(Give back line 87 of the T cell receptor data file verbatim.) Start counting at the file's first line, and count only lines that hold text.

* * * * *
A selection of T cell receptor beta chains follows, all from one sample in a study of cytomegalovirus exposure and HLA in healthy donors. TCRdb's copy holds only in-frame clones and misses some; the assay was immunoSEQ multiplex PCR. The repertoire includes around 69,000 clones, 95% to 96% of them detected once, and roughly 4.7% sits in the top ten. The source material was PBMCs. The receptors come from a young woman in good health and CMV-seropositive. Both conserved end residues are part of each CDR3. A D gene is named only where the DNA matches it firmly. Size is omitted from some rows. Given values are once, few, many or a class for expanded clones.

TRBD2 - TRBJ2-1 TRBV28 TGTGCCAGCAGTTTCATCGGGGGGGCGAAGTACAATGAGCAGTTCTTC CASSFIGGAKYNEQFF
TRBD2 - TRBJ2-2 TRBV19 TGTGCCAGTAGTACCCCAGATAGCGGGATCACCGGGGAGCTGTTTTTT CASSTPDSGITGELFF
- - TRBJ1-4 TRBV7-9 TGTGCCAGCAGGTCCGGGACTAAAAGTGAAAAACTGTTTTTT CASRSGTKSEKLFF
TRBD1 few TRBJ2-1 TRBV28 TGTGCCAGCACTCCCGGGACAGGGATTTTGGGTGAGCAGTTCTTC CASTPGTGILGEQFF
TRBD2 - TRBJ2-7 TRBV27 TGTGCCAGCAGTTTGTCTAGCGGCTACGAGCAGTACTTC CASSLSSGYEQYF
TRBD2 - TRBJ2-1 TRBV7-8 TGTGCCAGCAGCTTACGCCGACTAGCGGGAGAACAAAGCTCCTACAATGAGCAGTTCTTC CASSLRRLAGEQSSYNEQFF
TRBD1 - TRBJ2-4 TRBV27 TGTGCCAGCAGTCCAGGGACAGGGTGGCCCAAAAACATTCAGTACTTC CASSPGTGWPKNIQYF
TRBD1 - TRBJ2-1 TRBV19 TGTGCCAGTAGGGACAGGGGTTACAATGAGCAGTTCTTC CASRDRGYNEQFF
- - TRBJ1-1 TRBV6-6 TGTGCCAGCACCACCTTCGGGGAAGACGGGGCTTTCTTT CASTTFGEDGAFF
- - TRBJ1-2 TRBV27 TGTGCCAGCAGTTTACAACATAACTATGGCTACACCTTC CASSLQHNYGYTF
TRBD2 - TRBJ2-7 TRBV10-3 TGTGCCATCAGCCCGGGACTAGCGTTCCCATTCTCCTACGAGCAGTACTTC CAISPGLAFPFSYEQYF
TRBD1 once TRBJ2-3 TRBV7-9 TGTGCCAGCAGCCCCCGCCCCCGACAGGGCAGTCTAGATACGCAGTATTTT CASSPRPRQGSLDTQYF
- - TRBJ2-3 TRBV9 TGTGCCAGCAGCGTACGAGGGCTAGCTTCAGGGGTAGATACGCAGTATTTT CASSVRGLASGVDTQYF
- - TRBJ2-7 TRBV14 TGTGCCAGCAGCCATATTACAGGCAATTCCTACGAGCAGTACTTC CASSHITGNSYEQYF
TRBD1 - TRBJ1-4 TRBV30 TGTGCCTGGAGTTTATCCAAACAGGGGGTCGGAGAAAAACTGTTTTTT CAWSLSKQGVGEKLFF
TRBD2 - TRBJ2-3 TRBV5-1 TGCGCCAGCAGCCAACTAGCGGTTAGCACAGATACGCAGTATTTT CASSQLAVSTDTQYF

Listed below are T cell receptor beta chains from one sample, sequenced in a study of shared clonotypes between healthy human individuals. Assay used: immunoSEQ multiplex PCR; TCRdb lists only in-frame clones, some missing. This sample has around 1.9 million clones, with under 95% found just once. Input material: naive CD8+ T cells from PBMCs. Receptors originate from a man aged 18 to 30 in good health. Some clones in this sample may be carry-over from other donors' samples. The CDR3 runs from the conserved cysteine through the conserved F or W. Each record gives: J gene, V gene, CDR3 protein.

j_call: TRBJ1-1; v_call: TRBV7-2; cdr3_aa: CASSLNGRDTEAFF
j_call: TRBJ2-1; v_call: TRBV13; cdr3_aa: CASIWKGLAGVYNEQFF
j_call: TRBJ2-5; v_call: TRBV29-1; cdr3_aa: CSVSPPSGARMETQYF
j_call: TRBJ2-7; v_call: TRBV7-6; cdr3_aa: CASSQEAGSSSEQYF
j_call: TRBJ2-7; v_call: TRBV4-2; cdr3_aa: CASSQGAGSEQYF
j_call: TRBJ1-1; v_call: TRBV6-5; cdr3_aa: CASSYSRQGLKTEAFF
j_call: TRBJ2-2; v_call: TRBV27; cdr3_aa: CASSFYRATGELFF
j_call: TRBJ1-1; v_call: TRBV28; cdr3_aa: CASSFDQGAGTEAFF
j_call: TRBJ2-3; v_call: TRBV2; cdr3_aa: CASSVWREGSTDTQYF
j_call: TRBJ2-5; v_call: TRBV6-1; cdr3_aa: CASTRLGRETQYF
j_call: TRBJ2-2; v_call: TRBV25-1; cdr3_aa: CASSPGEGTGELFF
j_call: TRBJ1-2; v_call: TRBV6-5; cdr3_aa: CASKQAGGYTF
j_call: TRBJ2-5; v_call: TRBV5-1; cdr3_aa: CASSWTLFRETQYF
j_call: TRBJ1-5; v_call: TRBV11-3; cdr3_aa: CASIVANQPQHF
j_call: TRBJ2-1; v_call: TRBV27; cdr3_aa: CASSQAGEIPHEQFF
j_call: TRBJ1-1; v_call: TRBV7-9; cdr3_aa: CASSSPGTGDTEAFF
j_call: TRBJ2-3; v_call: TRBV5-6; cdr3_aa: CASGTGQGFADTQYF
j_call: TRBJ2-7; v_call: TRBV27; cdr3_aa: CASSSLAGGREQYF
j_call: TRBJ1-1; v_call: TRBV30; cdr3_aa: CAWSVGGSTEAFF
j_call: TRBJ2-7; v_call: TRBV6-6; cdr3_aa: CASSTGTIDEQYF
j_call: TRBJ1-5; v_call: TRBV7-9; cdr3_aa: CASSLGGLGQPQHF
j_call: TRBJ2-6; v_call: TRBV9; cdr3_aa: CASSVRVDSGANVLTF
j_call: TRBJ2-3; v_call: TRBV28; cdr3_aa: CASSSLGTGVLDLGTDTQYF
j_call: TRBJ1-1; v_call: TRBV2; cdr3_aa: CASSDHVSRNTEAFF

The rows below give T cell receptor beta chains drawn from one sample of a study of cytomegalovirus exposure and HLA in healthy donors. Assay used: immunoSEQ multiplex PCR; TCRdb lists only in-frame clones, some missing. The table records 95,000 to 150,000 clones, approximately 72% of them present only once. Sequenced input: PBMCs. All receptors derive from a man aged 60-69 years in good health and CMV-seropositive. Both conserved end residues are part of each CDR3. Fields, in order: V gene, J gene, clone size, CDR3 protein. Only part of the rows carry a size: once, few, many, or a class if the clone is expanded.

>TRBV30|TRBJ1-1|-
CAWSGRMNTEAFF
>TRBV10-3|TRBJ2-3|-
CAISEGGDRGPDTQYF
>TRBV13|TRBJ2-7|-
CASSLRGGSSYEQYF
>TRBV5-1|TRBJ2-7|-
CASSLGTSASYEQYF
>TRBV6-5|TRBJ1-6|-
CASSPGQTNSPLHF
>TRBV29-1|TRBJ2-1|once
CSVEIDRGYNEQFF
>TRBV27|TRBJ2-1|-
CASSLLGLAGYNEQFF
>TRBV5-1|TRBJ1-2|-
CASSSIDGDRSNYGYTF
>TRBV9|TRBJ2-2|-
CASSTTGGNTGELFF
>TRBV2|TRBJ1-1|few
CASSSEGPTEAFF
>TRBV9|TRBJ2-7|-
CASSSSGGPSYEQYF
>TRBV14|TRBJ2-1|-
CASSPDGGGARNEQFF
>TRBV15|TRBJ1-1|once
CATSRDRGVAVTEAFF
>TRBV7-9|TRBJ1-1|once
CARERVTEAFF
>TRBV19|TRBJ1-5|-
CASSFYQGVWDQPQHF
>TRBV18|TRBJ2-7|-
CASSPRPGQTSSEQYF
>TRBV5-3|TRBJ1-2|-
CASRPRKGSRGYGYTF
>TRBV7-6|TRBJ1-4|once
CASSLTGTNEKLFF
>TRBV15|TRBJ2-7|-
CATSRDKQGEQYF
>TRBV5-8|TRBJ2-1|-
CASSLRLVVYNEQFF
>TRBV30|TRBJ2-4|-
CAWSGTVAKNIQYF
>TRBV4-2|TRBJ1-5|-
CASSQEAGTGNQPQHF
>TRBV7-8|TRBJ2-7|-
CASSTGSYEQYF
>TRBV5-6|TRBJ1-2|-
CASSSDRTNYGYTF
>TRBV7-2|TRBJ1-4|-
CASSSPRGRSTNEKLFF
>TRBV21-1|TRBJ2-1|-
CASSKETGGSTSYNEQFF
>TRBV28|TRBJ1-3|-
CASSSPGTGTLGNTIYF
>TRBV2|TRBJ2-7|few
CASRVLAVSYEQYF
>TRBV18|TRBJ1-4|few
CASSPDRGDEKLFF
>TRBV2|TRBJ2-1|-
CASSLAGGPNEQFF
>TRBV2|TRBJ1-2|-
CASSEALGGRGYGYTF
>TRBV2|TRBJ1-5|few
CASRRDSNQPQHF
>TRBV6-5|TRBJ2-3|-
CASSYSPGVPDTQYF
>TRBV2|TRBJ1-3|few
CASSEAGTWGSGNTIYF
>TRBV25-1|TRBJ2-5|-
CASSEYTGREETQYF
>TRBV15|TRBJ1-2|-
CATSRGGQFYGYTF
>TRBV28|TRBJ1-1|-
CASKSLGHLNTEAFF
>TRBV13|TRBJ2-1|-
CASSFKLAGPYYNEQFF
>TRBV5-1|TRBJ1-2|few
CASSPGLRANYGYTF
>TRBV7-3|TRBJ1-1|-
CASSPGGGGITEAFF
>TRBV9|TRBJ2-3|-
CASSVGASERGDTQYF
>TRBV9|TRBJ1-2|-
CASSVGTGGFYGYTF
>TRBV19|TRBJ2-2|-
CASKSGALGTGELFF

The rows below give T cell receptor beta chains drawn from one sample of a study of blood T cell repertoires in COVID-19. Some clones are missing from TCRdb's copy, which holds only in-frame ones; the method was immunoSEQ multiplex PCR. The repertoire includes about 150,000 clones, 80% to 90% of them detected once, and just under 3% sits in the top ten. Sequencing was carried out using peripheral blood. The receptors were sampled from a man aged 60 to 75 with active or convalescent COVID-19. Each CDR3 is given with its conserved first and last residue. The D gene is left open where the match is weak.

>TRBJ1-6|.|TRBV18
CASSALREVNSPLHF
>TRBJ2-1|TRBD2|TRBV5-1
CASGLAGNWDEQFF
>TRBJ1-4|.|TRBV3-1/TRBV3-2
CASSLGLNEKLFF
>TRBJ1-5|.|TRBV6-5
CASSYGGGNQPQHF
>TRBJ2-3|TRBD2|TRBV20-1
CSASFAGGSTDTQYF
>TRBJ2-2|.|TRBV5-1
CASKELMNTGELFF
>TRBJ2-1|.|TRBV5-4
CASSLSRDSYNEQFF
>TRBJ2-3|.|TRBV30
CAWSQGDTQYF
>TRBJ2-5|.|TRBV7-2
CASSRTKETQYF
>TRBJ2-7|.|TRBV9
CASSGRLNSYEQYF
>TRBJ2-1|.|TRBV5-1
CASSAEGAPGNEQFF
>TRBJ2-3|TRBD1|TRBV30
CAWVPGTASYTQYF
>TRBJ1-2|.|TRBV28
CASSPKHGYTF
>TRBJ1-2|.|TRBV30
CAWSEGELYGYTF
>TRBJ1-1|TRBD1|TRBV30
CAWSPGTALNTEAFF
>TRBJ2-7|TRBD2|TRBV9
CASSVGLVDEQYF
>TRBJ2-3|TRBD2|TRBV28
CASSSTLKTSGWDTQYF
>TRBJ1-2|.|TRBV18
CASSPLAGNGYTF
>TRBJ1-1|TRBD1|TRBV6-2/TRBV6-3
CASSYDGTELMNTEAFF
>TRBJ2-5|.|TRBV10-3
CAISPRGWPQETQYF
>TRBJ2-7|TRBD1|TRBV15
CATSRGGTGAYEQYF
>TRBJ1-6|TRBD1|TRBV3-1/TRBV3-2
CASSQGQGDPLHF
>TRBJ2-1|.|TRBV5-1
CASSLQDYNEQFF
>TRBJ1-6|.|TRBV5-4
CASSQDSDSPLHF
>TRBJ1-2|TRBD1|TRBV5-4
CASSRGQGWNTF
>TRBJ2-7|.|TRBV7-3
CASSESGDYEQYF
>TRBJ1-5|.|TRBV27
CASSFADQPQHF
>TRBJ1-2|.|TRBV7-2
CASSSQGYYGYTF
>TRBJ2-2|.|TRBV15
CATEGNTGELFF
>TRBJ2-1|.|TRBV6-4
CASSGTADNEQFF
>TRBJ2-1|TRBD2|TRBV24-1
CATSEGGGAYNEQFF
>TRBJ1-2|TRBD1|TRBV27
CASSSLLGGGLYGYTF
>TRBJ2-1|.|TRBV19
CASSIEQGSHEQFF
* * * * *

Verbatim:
CASSQEAGTGNQPQHF